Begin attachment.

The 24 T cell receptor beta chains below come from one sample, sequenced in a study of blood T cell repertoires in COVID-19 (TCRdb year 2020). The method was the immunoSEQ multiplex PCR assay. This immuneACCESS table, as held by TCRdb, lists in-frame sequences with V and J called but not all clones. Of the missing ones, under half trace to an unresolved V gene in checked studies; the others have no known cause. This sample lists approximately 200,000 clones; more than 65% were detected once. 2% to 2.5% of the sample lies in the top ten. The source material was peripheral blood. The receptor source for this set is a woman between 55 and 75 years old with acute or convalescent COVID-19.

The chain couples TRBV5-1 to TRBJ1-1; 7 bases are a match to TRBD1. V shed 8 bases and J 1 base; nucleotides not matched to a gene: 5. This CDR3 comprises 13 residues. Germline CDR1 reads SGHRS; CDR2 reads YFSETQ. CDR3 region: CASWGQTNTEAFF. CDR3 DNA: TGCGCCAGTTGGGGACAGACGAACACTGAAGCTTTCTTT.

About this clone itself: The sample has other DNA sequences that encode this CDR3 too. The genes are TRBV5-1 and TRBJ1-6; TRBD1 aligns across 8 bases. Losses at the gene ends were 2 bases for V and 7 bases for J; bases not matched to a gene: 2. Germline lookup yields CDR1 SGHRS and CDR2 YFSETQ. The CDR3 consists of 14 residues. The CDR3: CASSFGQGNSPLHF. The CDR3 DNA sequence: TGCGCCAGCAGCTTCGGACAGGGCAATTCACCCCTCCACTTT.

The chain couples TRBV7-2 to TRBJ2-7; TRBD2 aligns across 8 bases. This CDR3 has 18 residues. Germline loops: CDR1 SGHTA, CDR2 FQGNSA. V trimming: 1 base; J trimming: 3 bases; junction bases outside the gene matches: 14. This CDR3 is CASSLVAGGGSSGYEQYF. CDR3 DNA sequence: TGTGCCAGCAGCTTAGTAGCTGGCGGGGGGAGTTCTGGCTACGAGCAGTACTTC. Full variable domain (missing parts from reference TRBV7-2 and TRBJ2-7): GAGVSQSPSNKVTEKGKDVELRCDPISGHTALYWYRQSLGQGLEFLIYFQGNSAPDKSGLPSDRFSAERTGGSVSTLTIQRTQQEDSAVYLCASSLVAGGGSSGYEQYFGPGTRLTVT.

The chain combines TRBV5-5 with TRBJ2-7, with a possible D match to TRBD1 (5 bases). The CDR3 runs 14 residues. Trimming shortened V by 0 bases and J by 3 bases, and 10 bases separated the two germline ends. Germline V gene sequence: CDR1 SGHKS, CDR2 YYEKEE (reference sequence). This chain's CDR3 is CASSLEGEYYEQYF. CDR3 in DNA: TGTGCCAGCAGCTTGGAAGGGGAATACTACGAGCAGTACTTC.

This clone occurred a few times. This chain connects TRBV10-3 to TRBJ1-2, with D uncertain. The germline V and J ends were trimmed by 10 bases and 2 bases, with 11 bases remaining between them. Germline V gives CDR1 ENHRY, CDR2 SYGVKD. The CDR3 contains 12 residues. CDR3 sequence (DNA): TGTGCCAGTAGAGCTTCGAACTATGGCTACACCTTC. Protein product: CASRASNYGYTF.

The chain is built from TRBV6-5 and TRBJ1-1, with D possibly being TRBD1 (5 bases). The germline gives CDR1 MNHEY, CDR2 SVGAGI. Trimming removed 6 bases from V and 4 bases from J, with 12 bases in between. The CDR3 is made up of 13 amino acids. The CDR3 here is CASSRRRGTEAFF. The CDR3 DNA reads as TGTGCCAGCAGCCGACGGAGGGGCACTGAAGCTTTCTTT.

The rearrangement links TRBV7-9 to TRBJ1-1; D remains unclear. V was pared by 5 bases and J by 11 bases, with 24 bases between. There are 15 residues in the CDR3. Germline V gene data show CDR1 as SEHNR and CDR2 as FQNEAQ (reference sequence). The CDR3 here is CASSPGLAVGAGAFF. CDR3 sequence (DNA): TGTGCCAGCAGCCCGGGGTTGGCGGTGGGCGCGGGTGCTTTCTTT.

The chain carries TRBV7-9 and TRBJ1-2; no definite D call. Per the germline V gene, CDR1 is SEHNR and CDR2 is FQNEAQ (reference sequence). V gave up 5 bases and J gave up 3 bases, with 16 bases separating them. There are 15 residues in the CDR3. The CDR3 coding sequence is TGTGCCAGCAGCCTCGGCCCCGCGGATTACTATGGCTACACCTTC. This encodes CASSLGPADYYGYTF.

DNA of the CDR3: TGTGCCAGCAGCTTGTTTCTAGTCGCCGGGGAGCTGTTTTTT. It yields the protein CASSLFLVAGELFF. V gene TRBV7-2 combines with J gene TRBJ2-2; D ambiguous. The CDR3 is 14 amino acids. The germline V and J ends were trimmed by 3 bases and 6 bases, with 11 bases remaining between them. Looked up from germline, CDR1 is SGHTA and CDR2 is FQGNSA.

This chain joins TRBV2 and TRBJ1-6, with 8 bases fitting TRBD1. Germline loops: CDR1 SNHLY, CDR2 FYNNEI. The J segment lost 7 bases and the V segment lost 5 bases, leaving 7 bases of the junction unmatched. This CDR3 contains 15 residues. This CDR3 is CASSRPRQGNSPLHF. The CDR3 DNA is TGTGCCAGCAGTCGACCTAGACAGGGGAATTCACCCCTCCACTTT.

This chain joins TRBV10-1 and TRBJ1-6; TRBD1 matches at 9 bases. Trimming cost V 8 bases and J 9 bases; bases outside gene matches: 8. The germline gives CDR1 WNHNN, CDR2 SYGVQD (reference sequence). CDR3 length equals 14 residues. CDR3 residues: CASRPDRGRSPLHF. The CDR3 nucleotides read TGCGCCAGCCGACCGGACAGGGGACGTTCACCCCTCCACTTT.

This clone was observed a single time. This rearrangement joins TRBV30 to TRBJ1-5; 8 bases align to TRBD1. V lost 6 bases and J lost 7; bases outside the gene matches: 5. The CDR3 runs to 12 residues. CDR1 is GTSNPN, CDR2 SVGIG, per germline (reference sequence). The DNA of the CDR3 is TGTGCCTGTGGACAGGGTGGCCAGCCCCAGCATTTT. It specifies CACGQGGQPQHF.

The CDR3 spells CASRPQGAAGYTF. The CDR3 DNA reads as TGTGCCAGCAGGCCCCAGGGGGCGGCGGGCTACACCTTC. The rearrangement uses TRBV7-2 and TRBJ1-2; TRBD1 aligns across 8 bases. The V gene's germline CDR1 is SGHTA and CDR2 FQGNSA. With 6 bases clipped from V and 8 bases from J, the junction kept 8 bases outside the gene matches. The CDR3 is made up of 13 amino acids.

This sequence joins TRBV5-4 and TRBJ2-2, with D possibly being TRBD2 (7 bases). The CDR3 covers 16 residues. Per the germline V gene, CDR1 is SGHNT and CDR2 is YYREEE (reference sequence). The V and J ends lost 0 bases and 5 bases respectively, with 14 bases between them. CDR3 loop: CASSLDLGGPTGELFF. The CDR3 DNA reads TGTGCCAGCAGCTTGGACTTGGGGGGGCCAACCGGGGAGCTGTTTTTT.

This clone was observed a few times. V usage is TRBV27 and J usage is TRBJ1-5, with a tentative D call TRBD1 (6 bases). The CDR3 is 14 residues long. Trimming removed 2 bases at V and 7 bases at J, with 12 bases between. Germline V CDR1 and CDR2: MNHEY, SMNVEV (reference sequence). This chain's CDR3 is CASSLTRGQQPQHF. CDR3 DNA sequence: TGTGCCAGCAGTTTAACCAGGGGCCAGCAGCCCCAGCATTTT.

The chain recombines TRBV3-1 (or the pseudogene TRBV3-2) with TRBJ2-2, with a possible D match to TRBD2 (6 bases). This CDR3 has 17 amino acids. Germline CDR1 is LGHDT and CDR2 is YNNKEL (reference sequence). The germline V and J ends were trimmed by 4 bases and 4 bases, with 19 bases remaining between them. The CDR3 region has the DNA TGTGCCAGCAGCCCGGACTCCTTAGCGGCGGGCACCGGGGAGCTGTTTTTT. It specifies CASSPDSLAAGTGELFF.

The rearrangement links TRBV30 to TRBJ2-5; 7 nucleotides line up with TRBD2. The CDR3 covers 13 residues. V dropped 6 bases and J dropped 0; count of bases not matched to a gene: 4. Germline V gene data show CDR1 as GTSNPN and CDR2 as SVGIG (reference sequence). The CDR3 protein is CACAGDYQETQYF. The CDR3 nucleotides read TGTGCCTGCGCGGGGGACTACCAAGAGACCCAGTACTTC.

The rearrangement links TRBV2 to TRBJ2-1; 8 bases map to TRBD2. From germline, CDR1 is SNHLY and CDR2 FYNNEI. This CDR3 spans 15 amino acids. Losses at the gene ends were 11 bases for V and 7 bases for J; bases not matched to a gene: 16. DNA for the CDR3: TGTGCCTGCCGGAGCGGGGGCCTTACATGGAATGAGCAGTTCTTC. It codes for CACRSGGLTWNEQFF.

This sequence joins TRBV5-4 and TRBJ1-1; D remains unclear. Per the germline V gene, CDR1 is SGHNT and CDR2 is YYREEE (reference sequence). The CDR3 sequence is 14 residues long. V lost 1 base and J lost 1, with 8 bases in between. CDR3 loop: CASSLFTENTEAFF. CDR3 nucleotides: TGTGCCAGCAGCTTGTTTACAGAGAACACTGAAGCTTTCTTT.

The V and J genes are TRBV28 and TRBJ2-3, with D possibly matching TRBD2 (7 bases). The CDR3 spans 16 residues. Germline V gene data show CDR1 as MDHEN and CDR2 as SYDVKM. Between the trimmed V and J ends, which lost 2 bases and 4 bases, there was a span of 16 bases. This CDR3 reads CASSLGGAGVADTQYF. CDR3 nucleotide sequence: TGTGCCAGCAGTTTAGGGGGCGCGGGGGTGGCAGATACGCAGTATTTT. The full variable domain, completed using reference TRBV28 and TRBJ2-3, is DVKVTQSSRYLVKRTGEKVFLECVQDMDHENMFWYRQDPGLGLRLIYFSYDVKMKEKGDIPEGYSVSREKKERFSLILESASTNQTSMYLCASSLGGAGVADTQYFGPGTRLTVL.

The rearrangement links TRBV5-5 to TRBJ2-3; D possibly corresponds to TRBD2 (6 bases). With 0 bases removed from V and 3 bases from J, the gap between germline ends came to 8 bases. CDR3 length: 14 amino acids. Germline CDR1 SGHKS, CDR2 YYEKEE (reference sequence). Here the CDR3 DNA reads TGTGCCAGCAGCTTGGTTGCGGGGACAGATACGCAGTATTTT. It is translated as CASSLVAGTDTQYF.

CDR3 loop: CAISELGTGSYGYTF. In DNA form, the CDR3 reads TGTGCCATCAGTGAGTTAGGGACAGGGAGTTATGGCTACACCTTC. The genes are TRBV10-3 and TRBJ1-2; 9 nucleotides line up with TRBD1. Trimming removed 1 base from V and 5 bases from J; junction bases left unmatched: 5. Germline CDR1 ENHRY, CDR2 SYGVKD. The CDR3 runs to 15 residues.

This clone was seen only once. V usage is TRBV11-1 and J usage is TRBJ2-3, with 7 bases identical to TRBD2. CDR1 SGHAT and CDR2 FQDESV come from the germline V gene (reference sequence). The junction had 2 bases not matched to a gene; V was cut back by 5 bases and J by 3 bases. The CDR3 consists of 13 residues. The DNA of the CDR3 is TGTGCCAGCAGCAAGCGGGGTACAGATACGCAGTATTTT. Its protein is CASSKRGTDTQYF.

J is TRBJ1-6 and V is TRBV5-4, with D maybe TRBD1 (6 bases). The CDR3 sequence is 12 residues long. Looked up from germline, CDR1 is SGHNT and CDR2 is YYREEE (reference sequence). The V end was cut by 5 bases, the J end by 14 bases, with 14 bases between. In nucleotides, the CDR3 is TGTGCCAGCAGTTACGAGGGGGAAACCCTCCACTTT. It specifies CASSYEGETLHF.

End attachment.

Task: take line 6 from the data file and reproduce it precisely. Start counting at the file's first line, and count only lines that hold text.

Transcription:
This clone occurred a few times. This chain connects TRBV10-3 to TRBJ1-2, with D uncertain. The germline V and J ends were trimmed by 10 bases and 2 bases, with 11 bases remaining between them. Germline V gives CDR1 ENHRY, CDR2 SYGVKD. The CDR3 contains 12 residues. CDR3 sequence (DNA): TGTGCCAGTAGAGCTTCGAACTATGGCTACACCTTC. Protein product: CASRASNYGYTF.